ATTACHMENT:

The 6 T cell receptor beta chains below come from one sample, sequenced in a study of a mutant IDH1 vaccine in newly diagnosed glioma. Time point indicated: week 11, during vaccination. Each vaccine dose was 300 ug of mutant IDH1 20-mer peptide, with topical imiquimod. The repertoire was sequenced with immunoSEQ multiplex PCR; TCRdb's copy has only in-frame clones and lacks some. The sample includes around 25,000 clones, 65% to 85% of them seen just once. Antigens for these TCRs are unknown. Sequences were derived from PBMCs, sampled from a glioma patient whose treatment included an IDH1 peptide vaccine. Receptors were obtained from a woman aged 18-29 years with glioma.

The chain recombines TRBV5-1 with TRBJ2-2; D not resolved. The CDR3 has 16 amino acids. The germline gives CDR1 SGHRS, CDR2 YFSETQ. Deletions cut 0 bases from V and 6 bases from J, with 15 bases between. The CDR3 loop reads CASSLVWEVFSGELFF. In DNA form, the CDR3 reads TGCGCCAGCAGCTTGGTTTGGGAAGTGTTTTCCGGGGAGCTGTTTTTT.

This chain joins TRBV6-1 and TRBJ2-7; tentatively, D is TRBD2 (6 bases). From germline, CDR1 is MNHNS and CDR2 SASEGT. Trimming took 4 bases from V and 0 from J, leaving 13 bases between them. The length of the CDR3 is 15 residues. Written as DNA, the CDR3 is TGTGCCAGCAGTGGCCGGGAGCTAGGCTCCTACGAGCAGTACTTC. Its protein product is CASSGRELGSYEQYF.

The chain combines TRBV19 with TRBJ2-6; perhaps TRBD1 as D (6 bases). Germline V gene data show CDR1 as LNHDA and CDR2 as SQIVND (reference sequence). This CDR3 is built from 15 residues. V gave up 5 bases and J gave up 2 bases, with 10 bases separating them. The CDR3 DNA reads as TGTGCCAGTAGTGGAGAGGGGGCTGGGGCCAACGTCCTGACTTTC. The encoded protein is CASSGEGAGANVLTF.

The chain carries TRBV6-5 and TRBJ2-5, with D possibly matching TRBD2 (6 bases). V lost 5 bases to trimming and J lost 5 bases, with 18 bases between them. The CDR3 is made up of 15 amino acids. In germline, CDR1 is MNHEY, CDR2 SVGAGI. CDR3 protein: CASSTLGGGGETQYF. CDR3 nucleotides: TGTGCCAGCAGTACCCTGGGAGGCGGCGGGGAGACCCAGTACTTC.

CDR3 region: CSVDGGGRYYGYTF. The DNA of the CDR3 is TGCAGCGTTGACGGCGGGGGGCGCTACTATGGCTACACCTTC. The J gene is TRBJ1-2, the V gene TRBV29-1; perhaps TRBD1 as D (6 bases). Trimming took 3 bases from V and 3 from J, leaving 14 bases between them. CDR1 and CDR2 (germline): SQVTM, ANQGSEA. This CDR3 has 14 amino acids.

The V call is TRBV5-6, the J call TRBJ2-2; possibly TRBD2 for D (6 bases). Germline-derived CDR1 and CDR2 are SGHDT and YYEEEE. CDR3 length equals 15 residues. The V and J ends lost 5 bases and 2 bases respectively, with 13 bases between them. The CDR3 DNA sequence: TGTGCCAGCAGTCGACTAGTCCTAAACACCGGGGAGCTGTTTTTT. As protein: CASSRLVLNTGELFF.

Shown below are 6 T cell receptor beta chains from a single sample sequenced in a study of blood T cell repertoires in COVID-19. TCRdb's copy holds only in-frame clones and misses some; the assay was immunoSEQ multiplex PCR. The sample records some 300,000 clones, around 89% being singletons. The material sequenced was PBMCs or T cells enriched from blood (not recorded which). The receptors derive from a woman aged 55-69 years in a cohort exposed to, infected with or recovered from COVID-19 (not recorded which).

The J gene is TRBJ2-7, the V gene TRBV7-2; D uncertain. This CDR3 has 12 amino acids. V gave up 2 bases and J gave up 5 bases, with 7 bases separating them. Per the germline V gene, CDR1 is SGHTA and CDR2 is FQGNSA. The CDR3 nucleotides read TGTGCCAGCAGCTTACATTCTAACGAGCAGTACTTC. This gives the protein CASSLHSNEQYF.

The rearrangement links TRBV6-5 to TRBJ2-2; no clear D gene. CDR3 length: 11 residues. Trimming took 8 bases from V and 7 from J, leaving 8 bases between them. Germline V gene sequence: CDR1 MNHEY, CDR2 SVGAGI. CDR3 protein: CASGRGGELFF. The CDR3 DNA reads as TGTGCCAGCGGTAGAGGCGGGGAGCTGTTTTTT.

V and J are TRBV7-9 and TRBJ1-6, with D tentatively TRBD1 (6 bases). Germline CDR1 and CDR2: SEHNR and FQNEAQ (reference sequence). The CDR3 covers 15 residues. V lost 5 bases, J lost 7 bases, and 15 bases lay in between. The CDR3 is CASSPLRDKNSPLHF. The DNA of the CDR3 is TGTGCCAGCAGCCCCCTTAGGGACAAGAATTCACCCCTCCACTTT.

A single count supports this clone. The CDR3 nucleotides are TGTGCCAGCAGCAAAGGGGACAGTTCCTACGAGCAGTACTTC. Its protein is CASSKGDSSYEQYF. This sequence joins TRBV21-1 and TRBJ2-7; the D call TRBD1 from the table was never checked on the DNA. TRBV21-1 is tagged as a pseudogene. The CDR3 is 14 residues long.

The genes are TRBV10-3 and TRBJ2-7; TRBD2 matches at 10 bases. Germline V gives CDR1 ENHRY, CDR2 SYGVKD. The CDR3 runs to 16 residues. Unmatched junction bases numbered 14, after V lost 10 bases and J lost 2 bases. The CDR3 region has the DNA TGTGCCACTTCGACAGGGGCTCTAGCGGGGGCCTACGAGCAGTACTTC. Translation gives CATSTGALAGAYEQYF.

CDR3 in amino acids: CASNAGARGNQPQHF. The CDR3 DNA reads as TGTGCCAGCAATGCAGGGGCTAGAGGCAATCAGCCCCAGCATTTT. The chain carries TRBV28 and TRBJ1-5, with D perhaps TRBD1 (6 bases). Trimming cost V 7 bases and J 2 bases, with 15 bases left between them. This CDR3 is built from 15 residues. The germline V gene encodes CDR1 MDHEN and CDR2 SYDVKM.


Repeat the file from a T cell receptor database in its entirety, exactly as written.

The 6 T cell receptor beta chains below come from one sample, sequenced in a study of a mutant IDH1 vaccine in newly diagnosed glioma. Time point indicated: week 11, during vaccination. Each vaccine dose was 300 ug of mutant IDH1 20-mer peptide, with topical imiquimod. The repertoire was sequenced with immunoSEQ multiplex PCR; TCRdb's copy has only in-frame clones and lacks some. The sample includes around 25,000 clones, 65% to 85% of them seen just once. Antigens for these TCRs are unknown. Sequences were derived from PBMCs, sampled from a glioma patient whose treatment included an IDH1 peptide vaccine. Receptors were obtained from a woman aged 18-29 years with glioma.

The chain recombines TRBV5-1 with TRBJ2-2; D not resolved. The CDR3 has 16 amino acids. The germline gives CDR1 SGHRS, CDR2 YFSETQ. Deletions cut 0 bases from V and 6 bases from J, with 15 bases between. The CDR3 loop reads CASSLVWEVFSGELFF. In DNA form, the CDR3 reads TGCGCCAGCAGCTTGGTTTGGGAAGTGTTTTCCGGGGAGCTGTTTTTT.

This chain joins TRBV6-1 and TRBJ2-7; tentatively, D is TRBD2 (6 bases). From germline, CDR1 is MNHNS and CDR2 SASEGT. Trimming took 4 bases from V and 0 from J, leaving 13 bases between them. The length of the CDR3 is 15 residues. Written as DNA, the CDR3 is TGTGCCAGCAGTGGCCGGGAGCTAGGCTCCTACGAGCAGTACTTC. Its protein product is CASSGRELGSYEQYF.

The chain combines TRBV19 with TRBJ2-6; perhaps TRBD1 as D (6 bases). Germline V gene data show CDR1 as LNHDA and CDR2 as SQIVND (reference sequence). This CDR3 is built from 15 residues. V gave up 5 bases and J gave up 2 bases, with 10 bases separating them. The CDR3 DNA reads as TGTGCCAGTAGTGGAGAGGGGGCTGGGGCCAACGTCCTGACTTTC. The encoded protein is CASSGEGAGANVLTF.

The chain carries TRBV6-5 and TRBJ2-5, with D possibly matching TRBD2 (6 bases). V lost 5 bases to trimming and J lost 5 bases, with 18 bases between them. The CDR3 is made up of 15 amino acids. In germline, CDR1 is MNHEY, CDR2 SVGAGI. CDR3 protein: CASSTLGGGGETQYF. CDR3 nucleotides: TGTGCCAGCAGTACCCTGGGAGGCGGCGGGGAGACCCAGTACTTC.

CDR3 region: CSVDGGGRYYGYTF. The DNA of the CDR3 is TGCAGCGTTGACGGCGGGGGGCGCTACTATGGCTACACCTTC. The J gene is TRBJ1-2, the V gene TRBV29-1; perhaps TRBD1 as D (6 bases). Trimming took 3 bases from V and 3 from J, leaving 14 bases between them. CDR1 and CDR2 (germline): SQVTM, ANQGSEA. This CDR3 has 14 amino acids.

The V call is TRBV5-6, the J call TRBJ2-2; possibly TRBD2 for D (6 bases). Germline-derived CDR1 and CDR2 are SGHDT and YYEEEE. CDR3 length equals 15 residues. The V and J ends lost 5 bases and 2 bases respectively, with 13 bases between them. The CDR3 DNA sequence: TGTGCCAGCAGTCGACTAGTCCTAAACACCGGGGAGCTGTTTTTT. As protein: CASSRLVLNTGELFF.

Shown below are 6 T cell receptor beta chains from a single sample sequenced in a study of blood T cell repertoires in COVID-19. TCRdb's copy holds only in-frame clones and misses some; the assay was immunoSEQ multiplex PCR. The sample records some 300,000 clones, around 89% being singletons. The material sequenced was PBMCs or T cells enriched from blood (not recorded which). The receptors derive from a woman aged 55-69 years in a cohort exposed to, infected with or recovered from COVID-19 (not recorded which).

The J gene is TRBJ2-7, the V gene TRBV7-2; D uncertain. This CDR3 has 12 amino acids. V gave up 2 bases and J gave up 5 bases, with 7 bases separating them. Per the germline V gene, CDR1 is SGHTA and CDR2 is FQGNSA. The CDR3 nucleotides read TGTGCCAGCAGCTTACATTCTAACGAGCAGTACTTC. This gives the protein CASSLHSNEQYF.

The rearrangement links TRBV6-5 to TRBJ2-2; no clear D gene. CDR3 length: 11 residues. Trimming took 8 bases from V and 7 from J, leaving 8 bases between them. Germline V gene sequence: CDR1 MNHEY, CDR2 SVGAGI. CDR3 protein: CASGRGGELFF. The CDR3 DNA reads as TGTGCCAGCGGTAGAGGCGGGGAGCTGTTTTTT.

V and J are TRBV7-9 and TRBJ1-6, with D tentatively TRBD1 (6 bases). Germline CDR1 and CDR2: SEHNR and FQNEAQ (reference sequence). The CDR3 covers 15 residues. V lost 5 bases, J lost 7 bases, and 15 bases lay in between. The CDR3 is CASSPLRDKNSPLHF. The DNA of the CDR3 is TGTGCCAGCAGCCCCCTTAGGGACAAGAATTCACCCCTCCACTTT.

A single count supports this clone. The CDR3 nucleotides are TGTGCCAGCAGCAAAGGGGACAGTTCCTACGAGCAGTACTTC. Its protein is CASSKGDSSYEQYF. This sequence joins TRBV21-1 and TRBJ2-7; the D call TRBD1 from the table was never checked on the DNA. TRBV21-1 is tagged as a pseudogene. The CDR3 is 14 residues long.

The genes are TRBV10-3 and TRBJ2-7; TRBD2 matches at 10 bases. Germline V gives CDR1 ENHRY, CDR2 SYGVKD. The CDR3 runs to 16 residues. Unmatched junction bases numbered 14, after V lost 10 bases and J lost 2 bases. The CDR3 region has the DNA TGTGCCACTTCGACAGGGGCTCTAGCGGGGGCCTACGAGCAGTACTTC. Translation gives CATSTGALAGAYEQYF.

CDR3 in amino acids: CASNAGARGNQPQHF. The CDR3 DNA reads as TGTGCCAGCAATGCAGGGGCTAGAGGCAATCAGCCCCAGCATTTT. The chain carries TRBV28 and TRBJ1-5, with D perhaps TRBD1 (6 bases). Trimming cost V 7 bases and J 2 bases, with 15 bases left between them. This CDR3 is built from 15 residues. The germline V gene encodes CDR1 MDHEN and CDR2 SYDVKM.